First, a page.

Proposed methodology for risk analysis of interdependent critical infrastructures to extreme weather events
Growing scientific evidence suggests that risks due to failure of critical infrastructures (CIs) will increase worldwide, as the frequency and intensity of extreme weather events (EWEs) induced by climate change increases. Such risks are difficult to estimate due to the increasing complexity and interconnectedness of CIs and because information sharing regarding the vulnerabilities of the different CIs is limited. This paper proposes a methodology for risk analysis of systems of interdependent CIs to EWEs. The methodology is developed and carried out for the Port of Rotterdam area in the Netherlands, which is used as a case study. The case study includes multiple CIs that belong to different sectors and can be affected at the same time by an initiating EWE. The proposed methodology supports the assessment of common cause failures that cascade across CIs and sectors. It is based on a simple, user-friendly approach that can be used by CIs owners and operators. The implementation of the methodology has shown that the severity of cascading effects is strongly influenced by the recovery time of the different CIs due to the initiating EWE and that cascading effects that result from a disruption in a single CI develop differently from cascading effects that result from common cause failures. For most CIs, vulnerabilities from EWEs on the CI level will be higher than the cascading risks of common cause failures on the system of CIs; moreover, cascading risks for a CI will increase after its recovery from the event.
Rheological characterisation of concentrated domestic slurry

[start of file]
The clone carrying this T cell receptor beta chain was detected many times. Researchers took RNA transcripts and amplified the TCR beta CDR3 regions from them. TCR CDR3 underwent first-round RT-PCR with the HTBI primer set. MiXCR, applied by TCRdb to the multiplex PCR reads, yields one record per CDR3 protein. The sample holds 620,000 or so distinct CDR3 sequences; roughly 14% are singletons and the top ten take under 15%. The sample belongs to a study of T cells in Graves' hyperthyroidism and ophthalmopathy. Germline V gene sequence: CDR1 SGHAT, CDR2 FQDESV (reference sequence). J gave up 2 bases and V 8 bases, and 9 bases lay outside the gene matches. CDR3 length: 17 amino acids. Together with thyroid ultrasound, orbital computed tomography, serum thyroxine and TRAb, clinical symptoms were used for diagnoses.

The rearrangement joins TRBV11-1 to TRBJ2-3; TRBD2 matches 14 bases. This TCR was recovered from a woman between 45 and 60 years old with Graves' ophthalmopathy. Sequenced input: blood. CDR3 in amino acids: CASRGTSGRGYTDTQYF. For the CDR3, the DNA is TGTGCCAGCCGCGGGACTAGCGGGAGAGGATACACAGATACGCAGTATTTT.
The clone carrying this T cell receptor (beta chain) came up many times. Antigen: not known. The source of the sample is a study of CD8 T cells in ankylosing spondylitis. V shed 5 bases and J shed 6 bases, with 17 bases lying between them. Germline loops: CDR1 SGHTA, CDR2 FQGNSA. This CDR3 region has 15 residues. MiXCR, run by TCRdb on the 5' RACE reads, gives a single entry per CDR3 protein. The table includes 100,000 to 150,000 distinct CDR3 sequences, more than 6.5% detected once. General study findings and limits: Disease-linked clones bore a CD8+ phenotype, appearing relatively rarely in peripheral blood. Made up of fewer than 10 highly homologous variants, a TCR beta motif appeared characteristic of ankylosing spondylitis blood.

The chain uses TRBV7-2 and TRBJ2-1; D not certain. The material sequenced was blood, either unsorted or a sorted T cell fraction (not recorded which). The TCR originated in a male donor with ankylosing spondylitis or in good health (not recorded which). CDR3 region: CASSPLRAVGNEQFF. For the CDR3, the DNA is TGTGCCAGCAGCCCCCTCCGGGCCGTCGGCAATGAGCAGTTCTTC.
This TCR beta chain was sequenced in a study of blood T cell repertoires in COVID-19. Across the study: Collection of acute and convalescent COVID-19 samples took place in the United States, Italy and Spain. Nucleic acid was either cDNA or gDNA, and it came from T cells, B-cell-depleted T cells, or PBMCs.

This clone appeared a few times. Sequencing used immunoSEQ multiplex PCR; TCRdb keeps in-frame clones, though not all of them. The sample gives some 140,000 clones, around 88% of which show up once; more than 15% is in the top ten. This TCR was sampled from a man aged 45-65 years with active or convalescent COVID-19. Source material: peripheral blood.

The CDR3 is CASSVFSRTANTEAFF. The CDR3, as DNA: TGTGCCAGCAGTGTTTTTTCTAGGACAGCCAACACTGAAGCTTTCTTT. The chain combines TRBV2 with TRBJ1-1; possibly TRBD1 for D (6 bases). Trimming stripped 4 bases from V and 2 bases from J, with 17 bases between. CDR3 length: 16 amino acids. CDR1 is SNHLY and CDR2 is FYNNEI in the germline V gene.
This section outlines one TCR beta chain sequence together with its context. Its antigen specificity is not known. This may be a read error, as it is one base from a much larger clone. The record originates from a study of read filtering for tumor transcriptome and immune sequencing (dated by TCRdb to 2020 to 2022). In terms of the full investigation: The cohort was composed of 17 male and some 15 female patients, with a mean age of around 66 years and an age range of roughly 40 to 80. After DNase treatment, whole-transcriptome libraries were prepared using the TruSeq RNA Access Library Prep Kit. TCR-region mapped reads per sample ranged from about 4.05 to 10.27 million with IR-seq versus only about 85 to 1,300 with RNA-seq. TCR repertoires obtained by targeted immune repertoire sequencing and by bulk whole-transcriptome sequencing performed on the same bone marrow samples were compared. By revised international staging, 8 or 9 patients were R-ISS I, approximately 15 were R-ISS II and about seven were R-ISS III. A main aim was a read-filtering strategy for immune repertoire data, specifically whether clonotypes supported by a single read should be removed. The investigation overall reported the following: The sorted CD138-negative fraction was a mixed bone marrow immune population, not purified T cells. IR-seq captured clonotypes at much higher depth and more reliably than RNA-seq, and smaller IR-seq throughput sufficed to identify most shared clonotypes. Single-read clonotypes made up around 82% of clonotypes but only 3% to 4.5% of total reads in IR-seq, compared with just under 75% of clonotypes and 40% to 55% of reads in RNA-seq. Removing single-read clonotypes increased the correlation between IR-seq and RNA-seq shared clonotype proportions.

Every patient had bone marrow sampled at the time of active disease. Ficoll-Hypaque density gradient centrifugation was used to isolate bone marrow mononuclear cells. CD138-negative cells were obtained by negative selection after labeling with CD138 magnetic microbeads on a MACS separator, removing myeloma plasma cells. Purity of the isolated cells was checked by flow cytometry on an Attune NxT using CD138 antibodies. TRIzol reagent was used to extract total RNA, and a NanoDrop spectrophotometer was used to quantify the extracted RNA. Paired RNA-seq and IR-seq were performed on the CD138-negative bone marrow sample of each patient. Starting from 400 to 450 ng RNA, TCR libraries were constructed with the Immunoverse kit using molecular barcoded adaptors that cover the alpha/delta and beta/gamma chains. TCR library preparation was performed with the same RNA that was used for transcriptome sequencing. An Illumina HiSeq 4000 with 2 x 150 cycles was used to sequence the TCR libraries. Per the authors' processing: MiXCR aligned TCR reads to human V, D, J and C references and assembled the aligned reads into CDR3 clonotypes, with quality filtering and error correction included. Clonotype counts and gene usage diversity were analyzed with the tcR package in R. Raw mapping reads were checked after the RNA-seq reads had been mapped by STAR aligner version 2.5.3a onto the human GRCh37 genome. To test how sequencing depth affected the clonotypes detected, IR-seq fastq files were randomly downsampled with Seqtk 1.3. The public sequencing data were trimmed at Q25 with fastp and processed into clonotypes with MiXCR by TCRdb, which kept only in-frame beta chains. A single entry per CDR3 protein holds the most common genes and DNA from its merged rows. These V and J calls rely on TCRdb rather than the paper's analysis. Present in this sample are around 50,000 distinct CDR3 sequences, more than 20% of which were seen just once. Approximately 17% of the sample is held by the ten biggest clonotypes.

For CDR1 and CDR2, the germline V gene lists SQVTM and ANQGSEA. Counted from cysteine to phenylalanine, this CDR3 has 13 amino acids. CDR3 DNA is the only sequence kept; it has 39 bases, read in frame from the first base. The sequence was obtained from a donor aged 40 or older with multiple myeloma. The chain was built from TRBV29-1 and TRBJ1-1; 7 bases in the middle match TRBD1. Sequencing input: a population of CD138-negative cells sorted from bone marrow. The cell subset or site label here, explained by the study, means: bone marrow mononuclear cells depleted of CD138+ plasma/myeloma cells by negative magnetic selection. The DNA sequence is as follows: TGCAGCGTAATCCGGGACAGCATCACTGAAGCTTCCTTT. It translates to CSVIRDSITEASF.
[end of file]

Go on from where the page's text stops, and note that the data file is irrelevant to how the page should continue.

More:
The much over-looked element in new sanitation, the transport systems which bridge the source and treatment facilities, is the focus of this study. The knowledge of rheological properties of concentrated domestic slurry is essential for the design of the waste collection and transport systems. To investigate these properties, samples were collected from a pilot sanitation system in the Netherlands. Two types of slurries were examined: black water (consisting of human faecal waste, urine, and flushed water from vacuum toilets) and black water with ground kitchen waste. Rheograms of these slurries were obtained using a narrow gap rotating rheometer and modelled using a Herschel-Bulkley model. The effect of concentration on the slurry are described through the changes in the parameters of the Herschel-Bulkley model. A detailed method is proposed on estimating the parameters for the rheological models. For the black water, yield stress and consistency index follow an increasing power law with the concentration and the behaviour index follows a decreasing power law. The influence of temperature on the viscosity of the slurry is described using an Arrhenius type relation. The viscosity of black water decreases with temperature. As for the black water mixed with ground kitchen waste, it is found that the viscosity increases with concentration and decreases with temperature. The viscosity of black-water with ground kitchen waste is found to be higher than that of black water, which can be attributed to the presence of larger particles in the slurry.